This dedicated focus on addressing these tactical and strategic concerns has prompted the development of modifications for the F/A-18E/F Super Hornet fleet of the US Navy, which sees a fifth of a carrier air wing provide tactical tanker support for the wider carrier air wing. This capability, designated the aerial refuelling system (ARS) or 'buddy store', for refuelling of other aircraft incorporates an external 1,200-litre tank with a hose reel on the centerline, this is further supported by the addition of four external 1,800-litre tanks and internal tanks providing a total of 13,000 kilograms of fuel. 

Building on this, the US Navy also recently confirmed the selection of the MQ-25 Stingray unmanned aerial refuelling platform, designed to launch from US Navy aircraft carriers to support carrier strike air wings – the US Navy anticipates that the Stingray platform will extend the Super Hornet's combat radius to beyond 1,300 kilometres, with a planned capability to deliver 6,800 kilograms to fuel a total of four to six aircraft at a range of 930 kilometres. 

The US Marine Corps has recognised the need for its own rapidly deployable aerial refuelling-tanker capability, leveraging the growing capability delivered by the V-22 Osprey to further support the expeditionary capability of Marine platforms like the large-deck amphibious warfare ships and the F-35B – these requirements were largely driven by the growing anti-access/area denial (A2/AD) capabilities of China. 

The shifting tactical and strategic requirements directly influenced by the growing power projection and A2/AD capabilities of China resulted in a series of 'roll-on/roll-off' capability package kits for the Osprey, including an intelligence, surveillance and reconnaissance kit, and critically, a roll-on/roll-off tanker capability that includes a 5,400-kilogram fuel bladder with a rear mounted refuelling hose. 

This capability enables the Osprey to serve as a refuelling platform for both rotary wing and fixed wing aircraft while combining the rugged deployability and heavy-lift capability of the Osprey platform into an integrated force package capable of supporting a range of assets across the air, ground and logistics combat elements of forward deployed Marine task forces.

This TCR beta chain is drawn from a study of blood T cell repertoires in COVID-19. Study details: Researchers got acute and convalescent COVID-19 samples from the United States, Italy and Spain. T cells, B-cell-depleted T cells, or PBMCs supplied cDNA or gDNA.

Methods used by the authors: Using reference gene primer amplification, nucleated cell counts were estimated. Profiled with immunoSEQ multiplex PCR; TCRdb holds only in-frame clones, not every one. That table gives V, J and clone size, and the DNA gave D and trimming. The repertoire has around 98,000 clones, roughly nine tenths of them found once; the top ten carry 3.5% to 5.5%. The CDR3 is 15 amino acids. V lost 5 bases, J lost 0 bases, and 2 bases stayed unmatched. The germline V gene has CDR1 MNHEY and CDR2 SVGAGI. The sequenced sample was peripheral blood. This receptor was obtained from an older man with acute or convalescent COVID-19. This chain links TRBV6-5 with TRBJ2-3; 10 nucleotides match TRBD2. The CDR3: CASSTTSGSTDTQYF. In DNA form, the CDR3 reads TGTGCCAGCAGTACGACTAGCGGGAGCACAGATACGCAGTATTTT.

Your thoughts

The ADF serves an important role within Australia’s policy making apparatus and is critical to long-term national security, and while the continued defence budget growth is expected to be widely welcomed by industry, the growing challenges to the Indo-Pacific region are raising questions about whether Australia’s commitment to 2 per cent of GDP is suitable to support the growing role and responsibilities that Australia will be required to undertake as regional security load sharing between the US and allies becomes a reality.

Enhancing Australia’s capacity to act as an independent power, incorporating great power-style strategic economic, diplomatic and military capability serves not only as a powerful symbol of Australia’s sovereignty and evolving responsibilities in supporting and enhancing the security and prosperity of Indo-Pacific Asia. Shifting the public discussion away from the default Australian position of "it is all a little too difficult, so let’s not bother" will provide unprecedented economic, diplomatic, political and strategic opportunities for the nation.

Get involved with the discussion and let us know your thoughts on the future of Australia's air-based power projection forces and the broader direction of the Royal Australian Air Force's modernisation and restructuring in the comments section below, or get in touch with This email address is being protected from spambots. You need JavaScript enabled to view it. or This email address is being protected from spambots. You need JavaScript enabled to view it. 

Expanding the tactical manoeuvrability of RAAF task groups